Before Big Data, there was… Data
To understand what we mean by Big Data, let’s roll things right back to basics – what is data?
Data is the stuff that information comes from – raw data is pretty useless if there is no capability to interpret it. So – if we apply some logic and rules to data this then makes it valuable – information that we can use to help us make better informed decisions.
For example, if an organisation has a set of financial data that consists of a bunch of dates and sales figures this doesn’t really help them make any kind of judgement or informed opinion on how the business is performing. But – if they apply some rules to the data such as ordering the transactions by date, or value – they can then start to see patterns and trends that will help them make better informed decisions. Maybe the business is seasonal, so they see a spike in sales during summer months – so this will help them to plan increases in stock during the early part of the year.
If the business also captures customer data with the sales transactions, more information can be derived – such as who buys the most from them, and when. Again, this can be used to make informed decisions to help them with marketing or promotional activity.
Traditionally, ERP systems such as E-Business Suite have been the home for this kind of data, which is usually stored in a relational database. The business applications that form the backbone of ERP systems allow the capture of this transactional data (customer information, invoices, supplier bills etc.) and the reporting tools provide insight and analysis of the data to allow the organisation to make informed decisions.
So what’s changed?
Whilst this is great – and has been the accepted standard for at least 20 years, things have changed in the last few years mainly with the emergence of social media and the instant effect this can have on organisations – either in a good or bad way.
Take the organisation above as an example. We have a great ERP system and we can find out lots of interesting things from it such as who are our top customers, when we make the most sales, what products are our best sellers, worst sellers, how much profit we make etc.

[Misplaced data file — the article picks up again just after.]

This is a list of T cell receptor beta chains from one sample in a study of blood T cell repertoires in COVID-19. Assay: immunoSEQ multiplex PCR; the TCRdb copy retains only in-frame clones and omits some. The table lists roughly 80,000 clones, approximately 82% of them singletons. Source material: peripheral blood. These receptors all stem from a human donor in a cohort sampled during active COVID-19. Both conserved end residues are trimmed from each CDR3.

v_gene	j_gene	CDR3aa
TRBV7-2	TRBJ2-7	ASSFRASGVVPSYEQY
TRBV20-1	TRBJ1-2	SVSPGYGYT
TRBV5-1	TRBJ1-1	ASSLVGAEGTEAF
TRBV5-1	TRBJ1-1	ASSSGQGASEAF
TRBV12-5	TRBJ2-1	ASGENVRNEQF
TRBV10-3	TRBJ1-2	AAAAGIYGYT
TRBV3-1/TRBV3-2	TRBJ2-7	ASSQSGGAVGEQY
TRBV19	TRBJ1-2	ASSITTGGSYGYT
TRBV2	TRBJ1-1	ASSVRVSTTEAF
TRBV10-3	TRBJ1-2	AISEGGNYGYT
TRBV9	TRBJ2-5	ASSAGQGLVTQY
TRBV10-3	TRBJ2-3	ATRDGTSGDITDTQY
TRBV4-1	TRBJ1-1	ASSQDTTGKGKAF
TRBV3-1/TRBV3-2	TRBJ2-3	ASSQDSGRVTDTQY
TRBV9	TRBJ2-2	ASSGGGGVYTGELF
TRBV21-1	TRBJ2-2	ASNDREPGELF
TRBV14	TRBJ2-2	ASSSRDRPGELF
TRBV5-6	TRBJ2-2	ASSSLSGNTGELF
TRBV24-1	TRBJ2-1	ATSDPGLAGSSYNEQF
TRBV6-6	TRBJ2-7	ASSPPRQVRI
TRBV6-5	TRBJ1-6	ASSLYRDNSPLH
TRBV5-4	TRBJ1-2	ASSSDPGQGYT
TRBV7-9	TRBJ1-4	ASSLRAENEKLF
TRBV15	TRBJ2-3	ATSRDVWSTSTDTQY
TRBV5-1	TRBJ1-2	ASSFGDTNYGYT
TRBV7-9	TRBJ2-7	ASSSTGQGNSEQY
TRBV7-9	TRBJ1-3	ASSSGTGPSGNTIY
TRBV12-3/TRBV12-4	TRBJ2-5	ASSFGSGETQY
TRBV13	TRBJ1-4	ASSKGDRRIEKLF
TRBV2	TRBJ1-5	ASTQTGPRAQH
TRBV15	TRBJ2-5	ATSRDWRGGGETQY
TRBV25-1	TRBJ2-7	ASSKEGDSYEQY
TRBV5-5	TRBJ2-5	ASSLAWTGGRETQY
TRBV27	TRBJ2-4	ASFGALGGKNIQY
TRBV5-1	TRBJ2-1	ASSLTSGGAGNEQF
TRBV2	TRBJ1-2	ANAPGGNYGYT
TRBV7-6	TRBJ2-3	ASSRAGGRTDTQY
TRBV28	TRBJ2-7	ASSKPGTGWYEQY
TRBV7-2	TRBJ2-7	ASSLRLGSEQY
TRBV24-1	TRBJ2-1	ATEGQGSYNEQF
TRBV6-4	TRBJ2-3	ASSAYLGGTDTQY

Again, this is good stuff and does help us make decisions. But what if we don’t have the full picture. Say we notice a drop in sales for a particular product – how do we find out why this has happened? The ERP reporting tools can’t help us find the root cause, they only tell us that the sales have dropped – not why they dropped.
Traditionally, to find out why our sales have dropped we would need to go out to our customers, maybe do some surveys and market research to establish the cause. Eventually we would find out the reason for the reduction in sales and be able to put an action plan in place – but this could take weeks or even months. By that time, our competitors are likely to have taken significant market share away from us.
OK, so what is Big Data and how can it help?
We’ve established that traditionally ‘relational’ data is used within organisations to help them make informed choices – but what about all of the data outside the organisation that people are creating – such as product reviews, Twitter comments, Facebook comments. Surely if the organisation can build this in to their analytics this will give them a huge advantage.
Take the case of sales figures dropping – we use the ERP information to identify that sales have dropped – but we could use the social media information to identify exactly WHY the sales have dropped. Maybe it’s because people are putting out bad product reviews, maybe it’s because there’s a new product we weren’t aware of, maybe it’s because a competitor is selling the same product cheaper, or offering customers a better service.
Wouldn’t it be good if we could have all of this information in one place so we can have a dashboard that tells us when sales have dropped, then allows us to drill in to not only sales and financial information but also other dimensions such as product reviews and feedback. We wouldn’t then need to spend vast amounts of money and time on market research and customer surveys to get the answer.
Big Data – and how we can make use of it.
Big Data then, in simple terms, is the social and other data that you can find in every corner of the internet, through review sites, places such as eBay and Amazon, Facebook, Twitter. The problem with it though is that on the whole it is unstructured, so doesn’t lend itself to being analysed by traditional ‘relational’ methods that we have used for many years to analyse ERP data.
So – a mechanism is needed to allow access to unstructured data, and for it to be interpreted and available alongside ERP data. There are now a plethora of tools available that allow access to this unstructured data – predominantly Apache Hadoop and Oracle’s Big Data Appliance.
To make sense of the data and provide analytical insight, ‘Big Data’ analytics tools becoming available. One of these tools is Oracle Endeca, which provides access to social and product review information allowing you to search for key information relating to your products or organisation. Endeca also has pre-built extensions that integrate with E-Business Suite so that you can use this information in conjunction with you existing ERP data to give you a real 360 view of not only how the organisation is performing – but what your customers are thinking about you, and why.
The result is that E-Business Suite users now have the opportunity to really get under the covers and gain a real insight in to not only what goes on inside their organisation but what their customers, potential customers and even competitors are thinking about them – and why.